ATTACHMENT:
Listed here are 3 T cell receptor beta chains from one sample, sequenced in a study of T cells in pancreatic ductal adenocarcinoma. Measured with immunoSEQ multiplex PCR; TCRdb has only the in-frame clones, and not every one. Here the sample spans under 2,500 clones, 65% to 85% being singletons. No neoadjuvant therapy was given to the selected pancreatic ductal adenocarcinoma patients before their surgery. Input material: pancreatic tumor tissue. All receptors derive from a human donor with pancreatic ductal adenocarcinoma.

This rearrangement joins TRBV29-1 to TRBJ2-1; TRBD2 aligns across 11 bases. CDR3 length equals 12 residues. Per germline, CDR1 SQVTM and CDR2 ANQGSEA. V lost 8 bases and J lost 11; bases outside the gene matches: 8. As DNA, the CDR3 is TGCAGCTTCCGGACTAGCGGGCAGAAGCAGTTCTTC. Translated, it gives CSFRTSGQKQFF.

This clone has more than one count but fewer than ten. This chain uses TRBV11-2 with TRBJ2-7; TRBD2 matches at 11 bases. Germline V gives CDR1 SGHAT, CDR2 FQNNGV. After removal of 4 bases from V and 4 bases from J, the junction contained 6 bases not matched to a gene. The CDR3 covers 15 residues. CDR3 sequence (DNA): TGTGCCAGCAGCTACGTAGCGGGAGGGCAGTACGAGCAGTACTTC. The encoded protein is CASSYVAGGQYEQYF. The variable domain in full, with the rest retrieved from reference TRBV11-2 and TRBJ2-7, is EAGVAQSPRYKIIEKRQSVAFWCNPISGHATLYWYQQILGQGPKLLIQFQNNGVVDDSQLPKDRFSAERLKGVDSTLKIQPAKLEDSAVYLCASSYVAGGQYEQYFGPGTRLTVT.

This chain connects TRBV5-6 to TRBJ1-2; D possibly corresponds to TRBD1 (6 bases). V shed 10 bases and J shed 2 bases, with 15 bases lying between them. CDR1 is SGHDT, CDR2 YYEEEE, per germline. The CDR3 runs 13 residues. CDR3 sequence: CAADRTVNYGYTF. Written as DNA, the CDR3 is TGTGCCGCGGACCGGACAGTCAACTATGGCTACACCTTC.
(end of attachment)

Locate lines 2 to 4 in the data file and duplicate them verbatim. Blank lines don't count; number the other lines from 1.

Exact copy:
This rearrangement joins TRBV29-1 to TRBJ2-1; TRBD2 aligns across 11 bases. CDR3 length equals 12 residues. Per germline, CDR1 SQVTM and CDR2 ANQGSEA. V lost 8 bases and J lost 11; bases outside the gene matches: 8. As DNA, the CDR3 is TGCAGCTTCCGGACTAGCGGGCAGAAGCAGTTCTTC. Translated, it gives CSFRTSGQKQFF.

This clone has more than one count but fewer than ten. This chain uses TRBV11-2 with TRBJ2-7; TRBD2 matches at 11 bases. Germline V gives CDR1 SGHAT, CDR2 FQNNGV. After removal of 4 bases from V and 4 bases from J, the junction contained 6 bases not matched to a gene. The CDR3 covers 15 residues. CDR3 sequence (DNA): TGTGCCAGCAGCTACGTAGCGGGAGGGCAGTACGAGCAGTACTTC. The encoded protein is CASSYVAGGQYEQYF. The variable domain in full, with the rest retrieved from reference TRBV11-2 and TRBJ2-7, is EAGVAQSPRYKIIEKRQSVAFWCNPISGHATLYWYQQILGQGPKLLIQFQNNGVVDDSQLPKDRFSAERLKGVDSTLKIQPAKLEDSAVYLCASSYVAGGQYEQYFGPGTRLTVT.

This chain connects TRBV5-6 to TRBJ1-2; D possibly corresponds to TRBD1 (6 bases). V shed 10 bases and J shed 2 bases, with 15 bases lying between them. CDR1 is SGHDT, CDR2 YYEEEE, per germline. The CDR3 runs 13 residues. CDR3 sequence: CAADRTVNYGYTF. Written as DNA, the CDR3 is TGTGCCGCGGACCGGACAGTCAACTATGGCTACACCTTC.